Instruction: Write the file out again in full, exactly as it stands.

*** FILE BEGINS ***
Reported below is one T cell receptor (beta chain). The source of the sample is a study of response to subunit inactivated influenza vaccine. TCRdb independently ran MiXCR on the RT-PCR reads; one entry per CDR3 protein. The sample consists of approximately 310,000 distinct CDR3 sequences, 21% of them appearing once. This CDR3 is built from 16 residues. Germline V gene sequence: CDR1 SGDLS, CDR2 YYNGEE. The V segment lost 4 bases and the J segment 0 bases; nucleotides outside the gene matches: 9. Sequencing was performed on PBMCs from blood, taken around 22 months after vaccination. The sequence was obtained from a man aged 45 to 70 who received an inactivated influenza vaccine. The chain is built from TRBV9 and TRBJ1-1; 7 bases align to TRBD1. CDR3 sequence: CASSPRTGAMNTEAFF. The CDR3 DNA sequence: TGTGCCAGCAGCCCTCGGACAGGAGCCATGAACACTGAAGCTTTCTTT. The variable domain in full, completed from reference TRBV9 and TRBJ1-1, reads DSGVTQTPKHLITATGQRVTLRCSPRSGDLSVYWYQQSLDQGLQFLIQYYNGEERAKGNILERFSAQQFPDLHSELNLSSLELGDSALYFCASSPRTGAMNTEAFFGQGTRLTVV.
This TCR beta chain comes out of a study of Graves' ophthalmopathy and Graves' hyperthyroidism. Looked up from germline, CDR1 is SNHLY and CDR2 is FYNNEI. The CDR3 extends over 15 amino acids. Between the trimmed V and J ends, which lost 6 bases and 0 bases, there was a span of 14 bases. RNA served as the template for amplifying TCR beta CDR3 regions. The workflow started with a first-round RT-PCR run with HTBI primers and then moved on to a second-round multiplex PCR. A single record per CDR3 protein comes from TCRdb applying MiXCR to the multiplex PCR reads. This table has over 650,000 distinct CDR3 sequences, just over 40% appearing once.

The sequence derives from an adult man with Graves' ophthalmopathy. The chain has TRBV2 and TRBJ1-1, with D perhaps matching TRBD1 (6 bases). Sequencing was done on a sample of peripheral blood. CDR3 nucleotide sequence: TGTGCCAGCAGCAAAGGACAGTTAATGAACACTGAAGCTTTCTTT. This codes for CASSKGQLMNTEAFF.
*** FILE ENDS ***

Reported below is one T cell receptor (beta chain). The source of the sample is a study of response to subunit inactivated influenza vaccine. TCRdb independently ran MiXCR on the RT-PCR reads; one entry per CDR3 protein. The sample consists of approximately 310,000 distinct CDR3 sequences, 21% of them appearing once. This CDR3 is built from 16 residues. Germline V gene sequence: CDR1 SGDLS, CDR2 YYNGEE. The V segment lost 4 bases and the J segment 0 bases; nucleotides outside the gene matches: 9. Sequencing was performed on PBMCs from blood, taken around 22 months after vaccination. The sequence was obtained from a man aged 45 to 70 who received an inactivated influenza vaccine. The chain is built from TRBV9 and TRBJ1-1; 7 bases align to TRBD1. CDR3 sequence: CASSPRTGAMNTEAFF. The CDR3 DNA sequence: TGTGCCAGCAGCCCTCGGACAGGAGCCATGAACACTGAAGCTTTCTTT. The variable domain in full, completed from reference TRBV9 and TRBJ1-1, reads DSGVTQTPKHLITATGQRVTLRCSPRSGDLSVYWYQQSLDQGLQFLIQYYNGEERAKGNILERFSAQQFPDLHSELNLSSLELGDSALYFCASSPRTGAMNTEAFFGQGTRLTVV.
This TCR beta chain comes out of a study of Graves' ophthalmopathy and Graves' hyperthyroidism. Looked up from germline, CDR1 is SNHLY and CDR2 is FYNNEI. The CDR3 extends over 15 amino acids. Between the trimmed V and J ends, which lost 6 bases and 0 bases, there was a span of 14 bases. RNA served as the template for amplifying TCR beta CDR3 regions. The workflow started with a first-round RT-PCR run with HTBI primers and then moved on to a second-round multiplex PCR. A single record per CDR3 protein comes from TCRdb applying MiXCR to the multiplex PCR reads. This table has over 650,000 distinct CDR3 sequences, just over 40% appearing once.

The sequence derives from an adult man with Graves' ophthalmopathy. The chain has TRBV2 and TRBJ1-1, with D perhaps matching TRBD1 (6 bases). Sequencing was done on a sample of peripheral blood. CDR3 nucleotide sequence: TGTGCCAGCAGCAAAGGACAGTTAATGAACACTGAAGCTTTCTTT. This codes for CASSKGQLMNTEAFF.